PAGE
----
Clad in an impeccably pressed, simple cotton summer shift and a pair of huaraches, her outfit complemented by a cheerful cloisonné bangle, bright berry lipstick and hair pinned into a casually chic arrangement, Jerriann Altshuler is a serene, civilized, walking Heritage Hills history book with a penchant for French Briard dogs, a mischievous gleam in her eye and plenty of great stories to tell.
She has lived in OKC’s Heritage Hills neighborhood, the city’s first historic preservation district, since the early 1970s. She’s also been instrumental in its rally from the brink of blight in the 1960s to the beautiful, lively neighborhood it has once again become, and she’s one of eight women who will be honored as a Woman of Heritage during its annual Home Tour in September.
Other honorees include Dorothy Watson, Dannie Bea Hightower, Dianne Gumerson, Nancy Kerr, Vestina Ruffin and Jeanette Gilbert Willet. A plaque will be placed at a neighborhood park in their honor.
“Things haven’t changed all that much over the years,” Altshuler says. “Things run well. It’s remarkable. When the Associate Board began, it was called the Women’s Committee, and our sole job was collecting dues from the neighbors. But once all the women got together, we came up with other things to do, and all of our events.”
The group started the Heritage Hills Home Tour, children’s events at Halloween, Christmas and Easter, adult parties at Christmas and in the spring and too many neighborhood improvements to count. It’s beauty that lasts.
About the 2016 Tour: Dates and Deets
The 50th annual Heritage Hills Home Tour will take place from noon to 5 p.m. Sept. 24 and 25. The Overholser Mansion, 405 NW 15th, will serve as the official hub, with activities, food trucks, live music and a free screening of the Junior League’s documentary on the neighborhood and its Historic Preservation leadership, Preserved with Pride. Featured homes include two residences that were a part of the first Heritage Hills Home Tour half a century ago.
Lisa and Chris Lawson | 400 NW 20th
In 1917, the home was one of two model homes on 20th Street G.A. Nichols built when he began developing the area after World War I. The streets were still dirt roads, and Wilson Elementary had not yet been built. The unusually large garage is explained by the fact that the original owners, the Cruces, built the large space to accommodate one family car and two glider planes.
Tiffany and Todd Davis | 420 NW 14th
Banker and co-founder of First Nation Bank Hugh Johnson and his wife Mary built this 5,500-square-foot home in 1921 to reflect their active social life. The mansion was directly behind the Colcord Mansion on NW 13th Street. When it was demolished in 1965, Johnson channeled her outrage and became involved in preservation. At her death, she willed her home to Historic Preservation Inc., whose directors sold it to raise funds for historic preservation and protection.
Carter and Fred Fellers III | 1703 N Hudson
Built in 1915, this spacious Georgian Revival house retains its original architectural integrity, yet has been adaptable to the changing needs and tastes of families for more than 100 years. Originally owned by the Huckins family, it was sold numerous times until it was bought in 1969 by Charles and Margot Nesbitt. Charles Nesbitt was attorney general of Oklahoma and also chairman of the State Corporation Commission. The couple was instrumental in early preservation efforts in the neighborhood.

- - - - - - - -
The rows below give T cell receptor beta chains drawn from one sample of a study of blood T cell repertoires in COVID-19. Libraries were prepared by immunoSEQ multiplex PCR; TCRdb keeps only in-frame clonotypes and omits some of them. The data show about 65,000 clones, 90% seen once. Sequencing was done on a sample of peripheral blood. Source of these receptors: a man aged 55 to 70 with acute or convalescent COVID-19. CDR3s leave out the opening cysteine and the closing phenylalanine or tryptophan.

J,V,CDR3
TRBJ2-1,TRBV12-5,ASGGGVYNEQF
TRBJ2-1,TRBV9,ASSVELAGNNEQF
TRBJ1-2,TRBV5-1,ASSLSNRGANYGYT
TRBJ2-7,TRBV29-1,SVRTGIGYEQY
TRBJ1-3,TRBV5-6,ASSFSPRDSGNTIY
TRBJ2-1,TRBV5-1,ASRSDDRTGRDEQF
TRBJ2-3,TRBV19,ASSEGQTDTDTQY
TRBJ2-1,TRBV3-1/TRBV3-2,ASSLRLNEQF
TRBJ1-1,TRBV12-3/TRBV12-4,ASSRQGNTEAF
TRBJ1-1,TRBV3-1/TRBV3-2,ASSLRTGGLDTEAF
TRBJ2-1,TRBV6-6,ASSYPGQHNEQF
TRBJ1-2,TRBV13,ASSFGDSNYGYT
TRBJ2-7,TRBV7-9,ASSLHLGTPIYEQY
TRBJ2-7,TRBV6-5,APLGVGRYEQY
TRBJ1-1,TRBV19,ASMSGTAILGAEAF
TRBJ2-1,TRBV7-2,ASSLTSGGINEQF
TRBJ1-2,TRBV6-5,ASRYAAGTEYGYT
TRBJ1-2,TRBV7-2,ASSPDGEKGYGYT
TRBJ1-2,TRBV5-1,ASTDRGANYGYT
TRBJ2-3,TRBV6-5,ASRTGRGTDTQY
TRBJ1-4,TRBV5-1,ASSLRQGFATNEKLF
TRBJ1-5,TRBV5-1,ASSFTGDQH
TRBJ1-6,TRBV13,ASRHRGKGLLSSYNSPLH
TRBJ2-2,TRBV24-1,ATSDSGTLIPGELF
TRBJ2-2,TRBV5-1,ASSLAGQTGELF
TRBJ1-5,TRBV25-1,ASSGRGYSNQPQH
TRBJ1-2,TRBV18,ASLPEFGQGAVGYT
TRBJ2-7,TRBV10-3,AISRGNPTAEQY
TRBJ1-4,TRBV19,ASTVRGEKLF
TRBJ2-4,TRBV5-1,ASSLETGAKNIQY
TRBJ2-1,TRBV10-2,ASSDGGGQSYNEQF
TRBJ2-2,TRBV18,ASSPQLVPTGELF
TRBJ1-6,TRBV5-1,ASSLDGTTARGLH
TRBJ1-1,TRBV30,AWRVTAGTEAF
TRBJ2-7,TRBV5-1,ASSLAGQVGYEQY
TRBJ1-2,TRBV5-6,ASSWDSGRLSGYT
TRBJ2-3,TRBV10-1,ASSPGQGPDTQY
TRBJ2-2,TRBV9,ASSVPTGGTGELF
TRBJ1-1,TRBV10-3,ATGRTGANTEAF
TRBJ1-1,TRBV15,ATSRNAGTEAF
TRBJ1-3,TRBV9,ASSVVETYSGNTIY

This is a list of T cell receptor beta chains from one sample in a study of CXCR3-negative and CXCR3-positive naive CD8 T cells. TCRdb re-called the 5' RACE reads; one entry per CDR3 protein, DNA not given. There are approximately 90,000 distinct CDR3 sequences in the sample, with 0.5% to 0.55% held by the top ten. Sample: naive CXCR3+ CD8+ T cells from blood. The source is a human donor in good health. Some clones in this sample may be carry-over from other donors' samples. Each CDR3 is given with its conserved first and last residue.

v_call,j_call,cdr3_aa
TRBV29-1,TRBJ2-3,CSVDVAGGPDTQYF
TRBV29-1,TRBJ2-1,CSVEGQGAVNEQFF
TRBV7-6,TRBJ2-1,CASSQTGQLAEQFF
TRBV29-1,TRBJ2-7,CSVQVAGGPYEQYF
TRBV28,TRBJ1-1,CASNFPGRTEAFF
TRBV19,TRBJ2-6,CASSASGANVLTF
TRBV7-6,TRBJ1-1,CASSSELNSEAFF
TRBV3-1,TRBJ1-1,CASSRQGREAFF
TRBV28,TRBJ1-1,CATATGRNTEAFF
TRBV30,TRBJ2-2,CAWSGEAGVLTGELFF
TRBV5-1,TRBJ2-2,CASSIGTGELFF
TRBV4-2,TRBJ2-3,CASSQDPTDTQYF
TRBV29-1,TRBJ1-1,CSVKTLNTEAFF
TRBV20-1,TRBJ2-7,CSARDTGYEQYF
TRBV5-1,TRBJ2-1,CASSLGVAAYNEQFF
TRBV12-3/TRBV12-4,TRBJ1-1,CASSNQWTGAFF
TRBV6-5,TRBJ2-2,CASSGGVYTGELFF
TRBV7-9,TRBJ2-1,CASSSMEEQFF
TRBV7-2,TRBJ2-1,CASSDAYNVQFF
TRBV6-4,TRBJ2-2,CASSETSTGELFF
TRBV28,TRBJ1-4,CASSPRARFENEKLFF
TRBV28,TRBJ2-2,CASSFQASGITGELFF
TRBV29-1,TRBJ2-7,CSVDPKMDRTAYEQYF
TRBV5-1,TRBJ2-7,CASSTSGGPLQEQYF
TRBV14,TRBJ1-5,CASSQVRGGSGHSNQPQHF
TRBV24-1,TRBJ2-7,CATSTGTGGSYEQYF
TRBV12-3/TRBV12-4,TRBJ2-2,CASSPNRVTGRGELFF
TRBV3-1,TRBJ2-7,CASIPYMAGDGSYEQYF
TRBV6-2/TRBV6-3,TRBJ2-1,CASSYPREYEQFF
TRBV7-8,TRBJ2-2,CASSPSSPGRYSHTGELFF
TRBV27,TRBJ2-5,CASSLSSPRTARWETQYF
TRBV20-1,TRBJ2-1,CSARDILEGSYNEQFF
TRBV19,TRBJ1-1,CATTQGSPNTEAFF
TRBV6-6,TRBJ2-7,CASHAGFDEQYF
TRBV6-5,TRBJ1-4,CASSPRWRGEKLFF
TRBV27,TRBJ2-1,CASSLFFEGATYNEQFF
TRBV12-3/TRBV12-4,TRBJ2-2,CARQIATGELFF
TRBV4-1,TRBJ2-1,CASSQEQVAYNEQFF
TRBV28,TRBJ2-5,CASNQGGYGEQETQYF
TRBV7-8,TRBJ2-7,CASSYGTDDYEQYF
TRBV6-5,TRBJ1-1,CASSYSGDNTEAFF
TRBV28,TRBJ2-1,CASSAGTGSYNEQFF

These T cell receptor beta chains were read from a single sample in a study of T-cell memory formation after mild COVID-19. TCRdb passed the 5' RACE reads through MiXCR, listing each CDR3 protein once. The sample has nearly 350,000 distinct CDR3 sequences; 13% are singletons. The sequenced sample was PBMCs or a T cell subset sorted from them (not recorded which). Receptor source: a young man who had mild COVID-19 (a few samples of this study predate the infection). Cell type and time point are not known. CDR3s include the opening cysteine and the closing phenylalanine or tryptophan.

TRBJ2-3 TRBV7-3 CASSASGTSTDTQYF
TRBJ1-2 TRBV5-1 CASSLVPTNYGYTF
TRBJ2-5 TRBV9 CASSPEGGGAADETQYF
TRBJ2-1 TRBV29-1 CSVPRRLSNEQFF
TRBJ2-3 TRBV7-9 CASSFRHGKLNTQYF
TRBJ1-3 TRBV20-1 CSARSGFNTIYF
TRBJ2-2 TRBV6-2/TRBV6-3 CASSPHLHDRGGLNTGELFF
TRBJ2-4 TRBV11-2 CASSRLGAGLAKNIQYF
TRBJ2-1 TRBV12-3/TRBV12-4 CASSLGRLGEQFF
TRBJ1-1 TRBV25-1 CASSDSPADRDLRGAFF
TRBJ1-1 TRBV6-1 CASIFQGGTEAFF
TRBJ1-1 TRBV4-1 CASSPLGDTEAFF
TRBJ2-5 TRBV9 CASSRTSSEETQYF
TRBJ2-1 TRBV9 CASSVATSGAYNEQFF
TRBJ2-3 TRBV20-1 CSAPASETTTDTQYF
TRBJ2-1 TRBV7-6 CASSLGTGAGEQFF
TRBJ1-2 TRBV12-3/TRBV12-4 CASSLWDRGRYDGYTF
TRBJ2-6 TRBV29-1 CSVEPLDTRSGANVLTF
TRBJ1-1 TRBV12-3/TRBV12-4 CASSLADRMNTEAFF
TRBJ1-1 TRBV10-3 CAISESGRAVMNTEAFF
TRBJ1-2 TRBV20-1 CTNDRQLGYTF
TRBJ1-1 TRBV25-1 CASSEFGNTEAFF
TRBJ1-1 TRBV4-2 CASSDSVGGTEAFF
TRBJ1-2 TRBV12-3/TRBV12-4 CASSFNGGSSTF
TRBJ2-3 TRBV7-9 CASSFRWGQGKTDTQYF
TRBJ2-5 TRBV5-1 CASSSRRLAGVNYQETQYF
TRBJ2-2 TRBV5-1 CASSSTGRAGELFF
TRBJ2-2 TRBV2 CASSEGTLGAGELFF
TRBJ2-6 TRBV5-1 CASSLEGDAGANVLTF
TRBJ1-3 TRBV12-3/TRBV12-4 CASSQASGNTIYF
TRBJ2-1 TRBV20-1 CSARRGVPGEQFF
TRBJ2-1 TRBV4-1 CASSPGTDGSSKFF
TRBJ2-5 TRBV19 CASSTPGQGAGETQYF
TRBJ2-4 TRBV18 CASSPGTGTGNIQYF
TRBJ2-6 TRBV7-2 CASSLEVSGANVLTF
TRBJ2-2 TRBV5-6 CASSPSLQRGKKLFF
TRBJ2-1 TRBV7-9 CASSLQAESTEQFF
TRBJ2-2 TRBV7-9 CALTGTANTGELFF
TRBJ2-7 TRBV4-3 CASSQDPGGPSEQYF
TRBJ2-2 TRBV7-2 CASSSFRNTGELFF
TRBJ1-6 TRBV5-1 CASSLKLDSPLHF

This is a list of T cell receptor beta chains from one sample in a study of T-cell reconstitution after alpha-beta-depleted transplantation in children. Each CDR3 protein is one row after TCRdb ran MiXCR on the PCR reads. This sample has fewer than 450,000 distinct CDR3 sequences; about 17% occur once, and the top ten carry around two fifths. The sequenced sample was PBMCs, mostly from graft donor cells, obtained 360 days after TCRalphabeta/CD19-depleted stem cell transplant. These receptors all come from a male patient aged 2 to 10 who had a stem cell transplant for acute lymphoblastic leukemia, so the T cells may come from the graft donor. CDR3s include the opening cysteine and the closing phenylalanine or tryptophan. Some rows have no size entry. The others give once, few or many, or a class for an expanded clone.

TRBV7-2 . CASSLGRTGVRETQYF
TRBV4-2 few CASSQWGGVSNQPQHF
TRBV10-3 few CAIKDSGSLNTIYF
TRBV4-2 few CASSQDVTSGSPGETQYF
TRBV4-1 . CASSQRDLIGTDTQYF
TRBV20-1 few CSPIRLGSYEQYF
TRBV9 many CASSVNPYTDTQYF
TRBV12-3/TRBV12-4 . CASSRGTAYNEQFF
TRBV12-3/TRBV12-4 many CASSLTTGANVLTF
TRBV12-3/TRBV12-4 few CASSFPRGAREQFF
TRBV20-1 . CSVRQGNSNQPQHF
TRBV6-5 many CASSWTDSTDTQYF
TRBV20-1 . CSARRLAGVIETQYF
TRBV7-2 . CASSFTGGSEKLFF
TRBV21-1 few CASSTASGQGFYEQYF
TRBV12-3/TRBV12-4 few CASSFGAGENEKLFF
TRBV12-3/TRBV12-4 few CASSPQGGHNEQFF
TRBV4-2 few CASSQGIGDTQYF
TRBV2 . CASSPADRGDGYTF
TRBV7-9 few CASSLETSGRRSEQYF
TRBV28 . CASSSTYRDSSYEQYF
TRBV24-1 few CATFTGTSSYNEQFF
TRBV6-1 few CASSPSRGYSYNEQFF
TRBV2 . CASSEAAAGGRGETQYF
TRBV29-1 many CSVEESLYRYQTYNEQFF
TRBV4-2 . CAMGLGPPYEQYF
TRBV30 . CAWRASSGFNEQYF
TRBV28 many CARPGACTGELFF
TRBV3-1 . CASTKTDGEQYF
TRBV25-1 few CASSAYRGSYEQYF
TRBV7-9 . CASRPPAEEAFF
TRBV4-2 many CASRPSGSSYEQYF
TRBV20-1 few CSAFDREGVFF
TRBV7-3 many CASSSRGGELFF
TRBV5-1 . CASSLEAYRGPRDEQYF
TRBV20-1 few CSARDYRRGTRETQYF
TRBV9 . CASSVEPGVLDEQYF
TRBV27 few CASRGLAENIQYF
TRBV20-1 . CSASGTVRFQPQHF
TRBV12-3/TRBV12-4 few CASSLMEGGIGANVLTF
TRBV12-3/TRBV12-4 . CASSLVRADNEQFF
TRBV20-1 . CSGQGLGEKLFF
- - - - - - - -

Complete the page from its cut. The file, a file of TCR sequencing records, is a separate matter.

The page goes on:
Clayton-Hunzicker Home | 425 NW 16th
This Georgian Revival house, part of the original tour, boasts unique architecture along with the far-reaching legacy of its builder. William L. Clayton came to Oklahoma in 1904 and, along with his brothers-in-law, Frank E. and M.D. Anderson (yes, that M.D. Anderson), founded the Anderson-Clayton Cotton Company, which was then the largest cotton brokerage firm in the world.
Dr. Ben and Robbie White | 700 NW 15th
Another home that was a part of the first tour, this white clapboard Virginia Colonial home was completed in 1903, a year before the Overholser Mansion. Fun fact: For well over a century, it has housed physicians and their families.
Brenna and Ross See | 424 NW 16th
This Colonial Revival brick home, one of the newer homes in the ‘hood, was built in 1932 by Keene Burwell, son-in-law of developer G.A. Nichols. A handsome brick-lined sidewalk leads to the central portico and entryway and a symmetrical arrangement of windows and other architectural features. The now-mature trees and shrubs that grace the home’s landscape are part of the work completed in 1978 by prominent landscape architect Thomas Roberts, who was hired by former owners Thomas and Marilyn Kenan.
Tickets are $15 in advance and $20 on tour days. Advance tickets are available online at heritagehills.org. Proceeds benefit the tour sponsor, the nonprofit Heritage Hills Associate Board of Historic Preservation Inc. This year, a portion of proceeds will be used for public space beautification projects in the neighborhood.
► The Bolo Punch
This is the original recipe, which has been enjoyed by scores of Heritage Hills denizens for generations. Its genteel sweetness belies a knock-out punch, so to speak. Enjoy!
2 ripe pineapples
8 teaspoons sugar
1 quart Bourbon
2 bottles Champagne
Dice the pineapples, and spread sugar over them. Add Bourbon, cover well and refrigerate.
Pour pineapple mixture into a punch bowl over two large lumps of ice. Stir well. Pour in the bottles of Champagne and stir again. Serve in goblets with bits of pineapple and a long-handled fork or spoon. Eat the fruit and drink the juice. Great before brunch. Serves 12-14.